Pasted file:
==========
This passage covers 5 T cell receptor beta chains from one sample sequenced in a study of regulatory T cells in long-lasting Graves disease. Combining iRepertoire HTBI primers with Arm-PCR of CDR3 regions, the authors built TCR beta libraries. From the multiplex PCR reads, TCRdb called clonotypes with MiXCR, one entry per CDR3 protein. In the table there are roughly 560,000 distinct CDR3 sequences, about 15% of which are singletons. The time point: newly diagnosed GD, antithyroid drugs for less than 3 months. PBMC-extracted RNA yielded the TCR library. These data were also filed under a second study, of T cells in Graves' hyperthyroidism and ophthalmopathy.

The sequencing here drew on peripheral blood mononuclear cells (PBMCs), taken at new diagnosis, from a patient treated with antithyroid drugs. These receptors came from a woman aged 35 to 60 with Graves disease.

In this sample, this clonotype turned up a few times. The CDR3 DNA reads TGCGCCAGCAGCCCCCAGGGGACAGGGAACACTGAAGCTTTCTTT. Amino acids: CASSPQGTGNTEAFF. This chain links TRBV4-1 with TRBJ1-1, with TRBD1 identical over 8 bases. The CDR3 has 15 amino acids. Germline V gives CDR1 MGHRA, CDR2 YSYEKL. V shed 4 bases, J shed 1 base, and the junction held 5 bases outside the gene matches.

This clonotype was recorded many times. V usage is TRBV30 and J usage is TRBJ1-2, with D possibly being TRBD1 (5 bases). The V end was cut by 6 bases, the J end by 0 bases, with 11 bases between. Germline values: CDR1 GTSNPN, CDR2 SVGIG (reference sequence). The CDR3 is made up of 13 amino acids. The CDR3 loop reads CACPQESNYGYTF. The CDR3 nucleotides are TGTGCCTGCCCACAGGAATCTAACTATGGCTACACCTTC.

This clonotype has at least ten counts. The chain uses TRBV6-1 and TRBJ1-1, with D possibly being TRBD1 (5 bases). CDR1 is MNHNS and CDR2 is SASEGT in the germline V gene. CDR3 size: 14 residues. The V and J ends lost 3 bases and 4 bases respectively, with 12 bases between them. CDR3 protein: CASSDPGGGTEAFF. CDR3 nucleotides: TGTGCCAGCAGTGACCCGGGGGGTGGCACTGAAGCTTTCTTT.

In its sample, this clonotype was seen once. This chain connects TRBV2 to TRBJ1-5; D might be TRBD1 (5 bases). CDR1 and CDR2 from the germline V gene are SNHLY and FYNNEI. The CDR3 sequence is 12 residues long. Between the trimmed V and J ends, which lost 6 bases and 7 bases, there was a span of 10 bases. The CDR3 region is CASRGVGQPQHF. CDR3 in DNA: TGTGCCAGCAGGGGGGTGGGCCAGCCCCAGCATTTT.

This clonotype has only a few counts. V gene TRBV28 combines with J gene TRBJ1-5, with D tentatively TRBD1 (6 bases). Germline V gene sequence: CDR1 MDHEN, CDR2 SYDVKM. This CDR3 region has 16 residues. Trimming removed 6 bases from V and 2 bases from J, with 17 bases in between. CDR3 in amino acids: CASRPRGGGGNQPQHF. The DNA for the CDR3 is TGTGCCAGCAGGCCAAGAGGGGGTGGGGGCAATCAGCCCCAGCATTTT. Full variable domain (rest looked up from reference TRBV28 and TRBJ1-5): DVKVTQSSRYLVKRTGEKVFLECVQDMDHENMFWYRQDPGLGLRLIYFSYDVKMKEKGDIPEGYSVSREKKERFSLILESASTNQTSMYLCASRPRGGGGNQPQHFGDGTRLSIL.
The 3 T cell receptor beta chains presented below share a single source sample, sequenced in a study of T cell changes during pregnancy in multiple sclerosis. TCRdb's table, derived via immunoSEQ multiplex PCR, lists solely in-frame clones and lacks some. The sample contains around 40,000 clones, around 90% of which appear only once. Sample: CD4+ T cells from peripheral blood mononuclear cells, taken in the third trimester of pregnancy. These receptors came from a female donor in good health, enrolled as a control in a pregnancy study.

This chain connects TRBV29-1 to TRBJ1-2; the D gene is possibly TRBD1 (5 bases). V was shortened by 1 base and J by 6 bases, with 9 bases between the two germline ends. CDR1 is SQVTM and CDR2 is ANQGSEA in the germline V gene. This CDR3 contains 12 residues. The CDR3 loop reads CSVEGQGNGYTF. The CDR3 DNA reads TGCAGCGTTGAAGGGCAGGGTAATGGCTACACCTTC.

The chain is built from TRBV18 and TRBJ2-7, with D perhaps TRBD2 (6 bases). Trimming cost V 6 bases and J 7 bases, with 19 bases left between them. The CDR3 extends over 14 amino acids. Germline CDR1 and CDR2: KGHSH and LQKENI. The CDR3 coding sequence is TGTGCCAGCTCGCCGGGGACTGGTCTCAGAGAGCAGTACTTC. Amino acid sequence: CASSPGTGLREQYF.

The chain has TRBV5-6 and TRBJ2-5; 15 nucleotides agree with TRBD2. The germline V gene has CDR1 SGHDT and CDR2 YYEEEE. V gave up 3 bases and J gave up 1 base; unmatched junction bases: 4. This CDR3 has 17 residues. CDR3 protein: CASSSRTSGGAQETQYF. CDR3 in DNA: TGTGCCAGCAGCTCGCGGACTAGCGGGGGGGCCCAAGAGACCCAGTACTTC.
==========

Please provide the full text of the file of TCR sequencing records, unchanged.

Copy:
This passage covers 5 T cell receptor beta chains from one sample sequenced in a study of regulatory T cells in long-lasting Graves disease. Combining iRepertoire HTBI primers with Arm-PCR of CDR3 regions, the authors built TCR beta libraries. From the multiplex PCR reads, TCRdb called clonotypes with MiXCR, one entry per CDR3 protein. In the table there are roughly 560,000 distinct CDR3 sequences, about 15% of which are singletons. The time point: newly diagnosed GD, antithyroid drugs for less than 3 months. PBMC-extracted RNA yielded the TCR library. These data were also filed under a second study, of T cells in Graves' hyperthyroidism and ophthalmopathy.

The sequencing here drew on peripheral blood mononuclear cells (PBMCs), taken at new diagnosis, from a patient treated with antithyroid drugs. These receptors came from a woman aged 35 to 60 with Graves disease.

In this sample, this clonotype turned up a few times. The CDR3 DNA reads TGCGCCAGCAGCCCCCAGGGGACAGGGAACACTGAAGCTTTCTTT. Amino acids: CASSPQGTGNTEAFF. This chain links TRBV4-1 with TRBJ1-1, with TRBD1 identical over 8 bases. The CDR3 has 15 amino acids. Germline V gives CDR1 MGHRA, CDR2 YSYEKL. V shed 4 bases, J shed 1 base, and the junction held 5 bases outside the gene matches.

This clonotype was recorded many times. V usage is TRBV30 and J usage is TRBJ1-2, with D possibly being TRBD1 (5 bases). The V end was cut by 6 bases, the J end by 0 bases, with 11 bases between. Germline values: CDR1 GTSNPN, CDR2 SVGIG (reference sequence). The CDR3 is made up of 13 amino acids. The CDR3 loop reads CACPQESNYGYTF. The CDR3 nucleotides are TGTGCCTGCCCACAGGAATCTAACTATGGCTACACCTTC.

This clonotype has at least ten counts. The chain uses TRBV6-1 and TRBJ1-1, with D possibly being TRBD1 (5 bases). CDR1 is MNHNS and CDR2 is SASEGT in the germline V gene. CDR3 size: 14 residues. The V and J ends lost 3 bases and 4 bases respectively, with 12 bases between them. CDR3 protein: CASSDPGGGTEAFF. CDR3 nucleotides: TGTGCCAGCAGTGACCCGGGGGGTGGCACTGAAGCTTTCTTT.

In its sample, this clonotype was seen once. This chain connects TRBV2 to TRBJ1-5; D might be TRBD1 (5 bases). CDR1 and CDR2 from the germline V gene are SNHLY and FYNNEI. The CDR3 sequence is 12 residues long. Between the trimmed V and J ends, which lost 6 bases and 7 bases, there was a span of 10 bases. The CDR3 region is CASRGVGQPQHF. CDR3 in DNA: TGTGCCAGCAGGGGGGTGGGCCAGCCCCAGCATTTT.

This clonotype has only a few counts. V gene TRBV28 combines with J gene TRBJ1-5, with D tentatively TRBD1 (6 bases). Germline V gene sequence: CDR1 MDHEN, CDR2 SYDVKM. This CDR3 region has 16 residues. Trimming removed 6 bases from V and 2 bases from J, with 17 bases in between. CDR3 in amino acids: CASRPRGGGGNQPQHF. The DNA for the CDR3 is TGTGCCAGCAGGCCAAGAGGGGGTGGGGGCAATCAGCCCCAGCATTTT. Full variable domain (rest looked up from reference TRBV28 and TRBJ1-5): DVKVTQSSRYLVKRTGEKVFLECVQDMDHENMFWYRQDPGLGLRLIYFSYDVKMKEKGDIPEGYSVSREKKERFSLILESASTNQTSMYLCASRPRGGGGNQPQHFGDGTRLSIL.
The 3 T cell receptor beta chains presented below share a single source sample, sequenced in a study of T cell changes during pregnancy in multiple sclerosis. TCRdb's table, derived via immunoSEQ multiplex PCR, lists solely in-frame clones and lacks some. The sample contains around 40,000 clones, around 90% of which appear only once. Sample: CD4+ T cells from peripheral blood mononuclear cells, taken in the third trimester of pregnancy. These receptors came from a female donor in good health, enrolled as a control in a pregnancy study.

This chain connects TRBV29-1 to TRBJ1-2; the D gene is possibly TRBD1 (5 bases). V was shortened by 1 base and J by 6 bases, with 9 bases between the two germline ends. CDR1 is SQVTM and CDR2 is ANQGSEA in the germline V gene. This CDR3 contains 12 residues. The CDR3 loop reads CSVEGQGNGYTF. The CDR3 DNA reads TGCAGCGTTGAAGGGCAGGGTAATGGCTACACCTTC.

The chain is built from TRBV18 and TRBJ2-7, with D perhaps TRBD2 (6 bases). Trimming cost V 6 bases and J 7 bases, with 19 bases left between them. The CDR3 extends over 14 amino acids. Germline CDR1 and CDR2: KGHSH and LQKENI. The CDR3 coding sequence is TGTGCCAGCTCGCCGGGGACTGGTCTCAGAGAGCAGTACTTC. Amino acid sequence: CASSPGTGLREQYF.

The chain has TRBV5-6 and TRBJ2-5; 15 nucleotides agree with TRBD2. The germline V gene has CDR1 SGHDT and CDR2 YYEEEE. V gave up 3 bases and J gave up 1 base; unmatched junction bases: 4. This CDR3 has 17 residues. CDR3 protein: CASSSRTSGGAQETQYF. CDR3 in DNA: TGTGCCAGCAGCTCGCGGACTAGCGGGGGGGCCCAAGAGACCCAGTACTTC.